Title VII of the 1964 Civil Rights Act prohibits retaliation against employees because they either oppose discriminatory actions (the "Opposition Clause") or because of their participation in an investigation, proceeding, or hearing under Title VII (the "Participation Clause"). A recent decision by the U.S. Court of Appeals for the Sixth Circuit clarifies what qualifies as opposition activity under Title VII. In Jackson v. Genesee Cnty. Road Comm'n, 2021 WL 2155045 (6th Cir. May 27, 2021, Recommended for Publication), the Sixth Circuit reversed a district court's grant of summary judgment in favor of the employer, holding that performance of one's job duties can qualify as protected activity under Title VII.
Defendant Genesee County Road Commission ("GCRC") hired Makini Jackson, an African-American woman, as HR Director in March 2016. In that capacity, she investigated several discrimination complaints from various employees involving the director of equipment and facilities. Jackson investigated each claim, and ultimately recommended to management that the director be terminated. She also negotiated the director's severance package.
In addition to handling employee complaints, Jackson was the Equal Employment Opportunity ("EEO") Officer and approved the Equal Employment Opportunity Plans ("EEOPs") submitted by vendors and contractors who worked with GCRC. Jackson became concerned that the director of engineering and the director of construction were colluding under the table with potential bidders. Jackson edited the EEOP submission instructions to require that all entries and questions regarding the EEO Plan Policy and Process be directed solely to her. Complaints regarding Jackson's communication and domineering style started coming in, from vendors and employees alike.
In October 2016, Jackson was terminated—no reason was provided other than she was an at-will employee. In May 2017, she filed a Charge of Discrimination with the EEOC, claiming she engaged in protected activity. Jackson later brought suit alleging three claims—(1) retaliation under Title VII, (2) retaliation under Michigan's Elliott-Larsen Civil Rights Act, and (3) a claim for wrongful termination in violation of public policy under Michigan law. The district court dismissed all claims, finding neither action qualified as a protected activity because Jackson's conduct did not go beyond her regular job duties as HR Director.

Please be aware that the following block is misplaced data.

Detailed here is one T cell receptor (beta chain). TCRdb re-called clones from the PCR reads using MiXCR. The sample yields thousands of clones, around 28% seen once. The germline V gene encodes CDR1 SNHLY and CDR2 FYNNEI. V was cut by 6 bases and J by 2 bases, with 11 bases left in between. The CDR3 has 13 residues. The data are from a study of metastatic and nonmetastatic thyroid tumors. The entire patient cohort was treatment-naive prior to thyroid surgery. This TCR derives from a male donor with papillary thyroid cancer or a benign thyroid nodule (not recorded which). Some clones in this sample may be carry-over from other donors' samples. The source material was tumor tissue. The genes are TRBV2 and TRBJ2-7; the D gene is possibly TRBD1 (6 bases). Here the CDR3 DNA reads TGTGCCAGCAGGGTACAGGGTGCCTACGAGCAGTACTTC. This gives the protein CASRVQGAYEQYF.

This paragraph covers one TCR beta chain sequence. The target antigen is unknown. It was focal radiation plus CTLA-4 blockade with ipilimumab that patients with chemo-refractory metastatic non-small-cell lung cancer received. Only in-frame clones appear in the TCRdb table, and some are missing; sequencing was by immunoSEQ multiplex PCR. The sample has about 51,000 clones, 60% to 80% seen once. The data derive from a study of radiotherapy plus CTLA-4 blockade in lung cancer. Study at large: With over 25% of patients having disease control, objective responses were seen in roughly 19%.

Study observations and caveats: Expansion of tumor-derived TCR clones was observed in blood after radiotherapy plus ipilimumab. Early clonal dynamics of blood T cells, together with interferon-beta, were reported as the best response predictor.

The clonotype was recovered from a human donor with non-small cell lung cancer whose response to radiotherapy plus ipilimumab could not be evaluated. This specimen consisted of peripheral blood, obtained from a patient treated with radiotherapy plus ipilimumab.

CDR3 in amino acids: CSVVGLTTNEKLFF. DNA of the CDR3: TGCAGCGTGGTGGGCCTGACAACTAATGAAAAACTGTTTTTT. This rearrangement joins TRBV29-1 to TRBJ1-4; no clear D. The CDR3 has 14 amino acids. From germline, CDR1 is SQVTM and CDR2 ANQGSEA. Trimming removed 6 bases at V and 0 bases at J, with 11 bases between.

Sixth Circuit Opinion
In reversing the district court, the Sixth Circuit found that Jackson's investigation of employee complaints against the director constituted protected activity. The Sixth Circuit also found that Jackson's conduct within her role as EEO Officer constituted protected activity. The appeals court noted that several of the individuals who complained about Jackson were also the subject of her protected activities. Viewed as a whole, Jackson's actions could be viewed as taking steps to ensure there was no discrimination in hiring both within GCRC and among its vendors, and they constituted protected activity under Title VII. In so finding, the Court rejected the district court's restriction that the opposition clause did not extend to an employee's regular job duties.
The key takeaways from the Sixth Circuit ruling:
An employee does not have to prove that they engaged in conduct outside their regular job duties to sustain a Title VII opposition clause claim, because the statute's text makes it an "unlawful employment practice for an employer to discriminate against any of [its] employees," suggesting that all employees are subject to one standard, not that employee conduct must fall outside of his or her regular job duties, 42 U.S.C. § 2000e-3(a).
The FLSA "manager rule"—under which conduct is not protected activity if it is undertaken while performing assigned human resource duties and undertaken to protect the employer's interests—is not extended to Title VII claims, because the two statutes differ in that the FLSA does not feature an opposition clause. Compare 42 U.S.C. § 2000e-3(a) with 29 U.S.C. § 215(a)(3).
To constitute opposition activity, an employee must express opposition in a reasonable manner and must have a reasonable and good faith belief that the opposed practices were unlawful. Examples from precedent for opposition activity protected under Title VII include complaining to anyone (management, unions, other employees, or newspapers) about allegedly unlawful practices and refusing to obey an order because the worker thinks it is unlawful under Title VII.